> However, your users demand that your software run on platform Y. Platform Y doesn't support X natively. What do you do?

Use Electron apparently…

> One option is to refuse to learn the development tools for platform Y, bringing shims, transpilers and a bunch of other dreck needed to get X running on platform Y.

> But the user will notice the difference and not like it.

Exactly. I do not like it at all.


I don’t like it, but do you remember using QT or GTK apps in Windows or the X shim on macs? Was that really better?


GTK+ and especially Qt are still used. Both have had native rendering on macOS for a long time. It seems like some people compare the most polished Electron apps to the least polished examples of other frameworks.


I'm pretty sure that you use a bunch of Qt apps on Windiws without even knowing it. Hell, even the official Microsoft OneDrive client uses Qt :-)


Yes. Especially for windows or the Core Graphics gtk port.


> In other words, drop ClojureScript and write the application in JavaScript if your deployment target is the Web browser.

On the other side of the same coin: Drop the web stack and write the application in an appropriate native development environment if your deployment target is desktop or mobile.


Dropping Clojurescript in favor of JavaScript doesn't really solve the problem. Modern JavaScript has compilers, bundlers, minifiers etc that all slow down the build process as well. Almost no one actually just open up a JavaScript file an runs it as-is in the browser these days.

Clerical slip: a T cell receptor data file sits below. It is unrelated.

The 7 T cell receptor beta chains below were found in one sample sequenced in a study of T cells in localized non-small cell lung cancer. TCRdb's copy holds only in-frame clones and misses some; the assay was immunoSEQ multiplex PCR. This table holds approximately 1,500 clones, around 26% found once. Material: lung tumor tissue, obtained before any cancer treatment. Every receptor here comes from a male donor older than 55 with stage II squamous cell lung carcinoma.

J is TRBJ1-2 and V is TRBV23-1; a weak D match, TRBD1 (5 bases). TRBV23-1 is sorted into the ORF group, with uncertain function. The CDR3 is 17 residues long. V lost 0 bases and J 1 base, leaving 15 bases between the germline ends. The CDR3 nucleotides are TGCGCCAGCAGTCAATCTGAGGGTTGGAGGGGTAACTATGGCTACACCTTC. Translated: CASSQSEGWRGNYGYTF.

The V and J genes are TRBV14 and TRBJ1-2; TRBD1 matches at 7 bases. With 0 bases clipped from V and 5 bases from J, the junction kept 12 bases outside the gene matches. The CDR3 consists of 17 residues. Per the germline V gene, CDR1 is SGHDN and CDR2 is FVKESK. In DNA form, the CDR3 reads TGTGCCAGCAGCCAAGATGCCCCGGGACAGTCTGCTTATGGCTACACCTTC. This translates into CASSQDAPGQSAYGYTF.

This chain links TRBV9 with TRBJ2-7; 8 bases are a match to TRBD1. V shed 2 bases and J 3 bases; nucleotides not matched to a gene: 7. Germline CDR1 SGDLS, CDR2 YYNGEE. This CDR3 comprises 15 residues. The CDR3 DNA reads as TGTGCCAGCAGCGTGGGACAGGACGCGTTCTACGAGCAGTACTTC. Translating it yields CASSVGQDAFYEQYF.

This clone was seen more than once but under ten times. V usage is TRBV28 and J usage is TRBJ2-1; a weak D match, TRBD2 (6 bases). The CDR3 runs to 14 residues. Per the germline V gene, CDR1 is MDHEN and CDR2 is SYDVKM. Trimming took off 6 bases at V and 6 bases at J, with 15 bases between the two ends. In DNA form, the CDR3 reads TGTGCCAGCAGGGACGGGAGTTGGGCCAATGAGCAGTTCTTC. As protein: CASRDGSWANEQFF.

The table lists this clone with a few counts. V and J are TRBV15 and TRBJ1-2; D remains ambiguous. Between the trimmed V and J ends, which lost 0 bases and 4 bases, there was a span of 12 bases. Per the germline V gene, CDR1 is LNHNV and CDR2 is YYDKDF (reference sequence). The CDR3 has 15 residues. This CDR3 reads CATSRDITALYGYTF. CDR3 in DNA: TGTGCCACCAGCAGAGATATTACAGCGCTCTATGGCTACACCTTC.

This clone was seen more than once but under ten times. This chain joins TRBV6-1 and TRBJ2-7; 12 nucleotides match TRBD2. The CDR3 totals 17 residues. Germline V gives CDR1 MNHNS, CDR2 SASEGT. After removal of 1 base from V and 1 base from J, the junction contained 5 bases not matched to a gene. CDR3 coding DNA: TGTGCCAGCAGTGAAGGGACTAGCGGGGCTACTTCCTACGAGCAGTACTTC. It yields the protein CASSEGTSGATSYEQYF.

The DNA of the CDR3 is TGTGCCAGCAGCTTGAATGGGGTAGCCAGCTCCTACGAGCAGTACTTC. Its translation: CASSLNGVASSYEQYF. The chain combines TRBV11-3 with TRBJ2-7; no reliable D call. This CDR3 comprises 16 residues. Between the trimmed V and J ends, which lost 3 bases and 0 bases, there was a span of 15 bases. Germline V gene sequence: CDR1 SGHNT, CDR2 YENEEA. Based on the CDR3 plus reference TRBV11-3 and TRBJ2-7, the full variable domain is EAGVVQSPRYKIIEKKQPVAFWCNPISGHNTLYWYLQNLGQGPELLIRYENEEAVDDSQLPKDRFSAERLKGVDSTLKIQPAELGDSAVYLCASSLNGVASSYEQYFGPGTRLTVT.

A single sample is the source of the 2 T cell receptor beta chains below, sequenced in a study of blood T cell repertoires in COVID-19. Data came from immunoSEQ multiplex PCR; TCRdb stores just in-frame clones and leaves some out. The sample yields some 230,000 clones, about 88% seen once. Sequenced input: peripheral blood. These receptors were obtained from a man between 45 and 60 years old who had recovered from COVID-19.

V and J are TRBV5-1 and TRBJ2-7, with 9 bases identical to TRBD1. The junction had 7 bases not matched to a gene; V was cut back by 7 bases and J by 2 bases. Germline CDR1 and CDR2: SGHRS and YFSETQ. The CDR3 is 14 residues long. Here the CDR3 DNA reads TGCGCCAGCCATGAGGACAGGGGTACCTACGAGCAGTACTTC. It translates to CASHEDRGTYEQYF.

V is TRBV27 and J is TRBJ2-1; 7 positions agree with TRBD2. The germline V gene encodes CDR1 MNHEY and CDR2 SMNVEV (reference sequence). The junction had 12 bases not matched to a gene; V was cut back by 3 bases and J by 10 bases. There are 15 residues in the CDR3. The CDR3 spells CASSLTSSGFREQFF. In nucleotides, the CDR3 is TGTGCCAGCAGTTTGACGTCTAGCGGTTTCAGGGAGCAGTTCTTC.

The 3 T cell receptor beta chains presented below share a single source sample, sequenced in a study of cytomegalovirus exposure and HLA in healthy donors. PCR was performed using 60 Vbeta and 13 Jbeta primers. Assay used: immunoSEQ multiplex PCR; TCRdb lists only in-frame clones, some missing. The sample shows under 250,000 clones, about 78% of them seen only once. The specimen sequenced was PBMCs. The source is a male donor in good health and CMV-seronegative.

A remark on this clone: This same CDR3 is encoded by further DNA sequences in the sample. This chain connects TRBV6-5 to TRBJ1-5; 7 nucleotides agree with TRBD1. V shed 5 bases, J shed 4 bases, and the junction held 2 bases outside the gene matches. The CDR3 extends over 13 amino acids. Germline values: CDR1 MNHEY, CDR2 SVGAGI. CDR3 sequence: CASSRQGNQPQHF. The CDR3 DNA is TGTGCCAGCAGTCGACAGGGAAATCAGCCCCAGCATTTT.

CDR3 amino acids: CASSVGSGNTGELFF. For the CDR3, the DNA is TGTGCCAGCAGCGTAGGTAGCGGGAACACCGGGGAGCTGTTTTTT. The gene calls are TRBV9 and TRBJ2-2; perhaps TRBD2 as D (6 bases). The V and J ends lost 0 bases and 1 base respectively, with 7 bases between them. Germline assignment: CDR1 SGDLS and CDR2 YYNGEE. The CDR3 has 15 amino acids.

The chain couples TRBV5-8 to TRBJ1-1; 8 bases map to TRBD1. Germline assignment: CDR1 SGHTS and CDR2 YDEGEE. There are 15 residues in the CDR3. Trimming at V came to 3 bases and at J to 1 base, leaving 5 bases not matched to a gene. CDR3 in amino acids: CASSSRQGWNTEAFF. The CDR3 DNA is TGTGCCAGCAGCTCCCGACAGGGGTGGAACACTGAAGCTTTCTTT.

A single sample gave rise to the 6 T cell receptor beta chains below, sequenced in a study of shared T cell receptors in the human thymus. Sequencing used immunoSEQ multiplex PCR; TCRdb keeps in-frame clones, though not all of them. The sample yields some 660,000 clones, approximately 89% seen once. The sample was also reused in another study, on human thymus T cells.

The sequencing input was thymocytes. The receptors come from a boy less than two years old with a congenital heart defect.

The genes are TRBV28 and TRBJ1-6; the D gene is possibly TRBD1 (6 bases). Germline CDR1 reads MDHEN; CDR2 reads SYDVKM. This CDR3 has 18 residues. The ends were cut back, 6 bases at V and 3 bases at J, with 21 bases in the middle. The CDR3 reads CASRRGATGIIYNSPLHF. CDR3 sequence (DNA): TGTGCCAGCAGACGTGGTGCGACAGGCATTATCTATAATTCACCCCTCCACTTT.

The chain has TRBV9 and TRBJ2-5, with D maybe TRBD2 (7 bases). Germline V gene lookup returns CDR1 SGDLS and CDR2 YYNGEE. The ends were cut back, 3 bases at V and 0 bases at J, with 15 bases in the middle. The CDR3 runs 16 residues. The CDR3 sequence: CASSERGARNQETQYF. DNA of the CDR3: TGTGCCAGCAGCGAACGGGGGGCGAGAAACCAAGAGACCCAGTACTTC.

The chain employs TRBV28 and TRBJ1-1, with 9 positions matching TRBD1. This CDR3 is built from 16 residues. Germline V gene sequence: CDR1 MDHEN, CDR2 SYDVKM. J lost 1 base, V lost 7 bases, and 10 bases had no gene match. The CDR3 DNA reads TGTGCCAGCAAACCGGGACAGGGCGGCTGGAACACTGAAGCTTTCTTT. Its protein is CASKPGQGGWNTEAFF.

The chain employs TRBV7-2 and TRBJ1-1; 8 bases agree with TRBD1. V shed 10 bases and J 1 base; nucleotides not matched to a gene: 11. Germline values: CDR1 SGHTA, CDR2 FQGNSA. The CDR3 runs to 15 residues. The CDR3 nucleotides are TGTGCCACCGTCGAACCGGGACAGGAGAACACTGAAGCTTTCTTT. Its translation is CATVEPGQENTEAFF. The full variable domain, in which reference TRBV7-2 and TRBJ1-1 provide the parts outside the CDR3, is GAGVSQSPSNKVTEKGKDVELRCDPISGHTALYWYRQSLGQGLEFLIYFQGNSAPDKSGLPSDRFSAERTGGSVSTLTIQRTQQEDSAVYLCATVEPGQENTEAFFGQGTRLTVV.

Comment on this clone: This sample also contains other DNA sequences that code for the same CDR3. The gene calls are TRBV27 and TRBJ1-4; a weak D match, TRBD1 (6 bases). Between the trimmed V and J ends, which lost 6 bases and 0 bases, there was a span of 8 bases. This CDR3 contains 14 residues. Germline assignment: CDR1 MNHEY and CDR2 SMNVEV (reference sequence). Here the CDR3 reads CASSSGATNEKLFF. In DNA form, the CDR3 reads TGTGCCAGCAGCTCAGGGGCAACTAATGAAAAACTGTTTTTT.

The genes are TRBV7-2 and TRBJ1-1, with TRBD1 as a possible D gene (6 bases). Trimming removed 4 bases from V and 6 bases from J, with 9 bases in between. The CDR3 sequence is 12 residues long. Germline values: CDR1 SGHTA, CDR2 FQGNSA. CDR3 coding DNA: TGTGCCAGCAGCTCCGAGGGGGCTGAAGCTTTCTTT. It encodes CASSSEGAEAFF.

In addition, unlike say GTK vs a native windows app, the only perceptible difference to a user of a Clojurescript app versus some other flavor of JavaScript will be bundle size. Clojurescript embraces the JavaScript VM, unlike languages that attempt to bring their own runtime to JavaScript.


So true. The only problem there is no really good cros-platform GUI framework so far. If only there was something like WPF (and in no way inferior to the original) easily and naturally usable with a good selection of programming languages on all the major platforms (Windows, Linux, Mac, Android, Ios) I doubt many people would use Electron. The whole thing about browser-based apps is they run everywhere seamlessly while looking eye-candy, being easy to discover, one-click to run and written in a language with a steep learning curve and that all is for free in whatever a case (while e.g. Qt requires an expensive license if you want to make a non-free app).


Qt is LGPL, you don't need a license to maje a proprietary app with it (chromium and thus electron are under LGPL too)


Good. I've read at least PyQT required a license. Qt Design Studio (which could be a "killer feature" to attract people to the platform) certainly does and even for a free project acquiring a free license for it is either hard or impossible.


PyQt is GPL/commercial. Qt for Python is LGPL.


Performance is a tradeoff. Sometimes shipping a feature is more important. Sometimes cross-platform support matters more than native speed. Sometimes performance optimizations are a distraction from other, more important, work.


I just wish there was something that had it all! But until that exists, performance is one of those things where you just need to be adequate. Very few people choose between applications based on performance, anyway (and it's usually too late to switch if performance becomes a concern).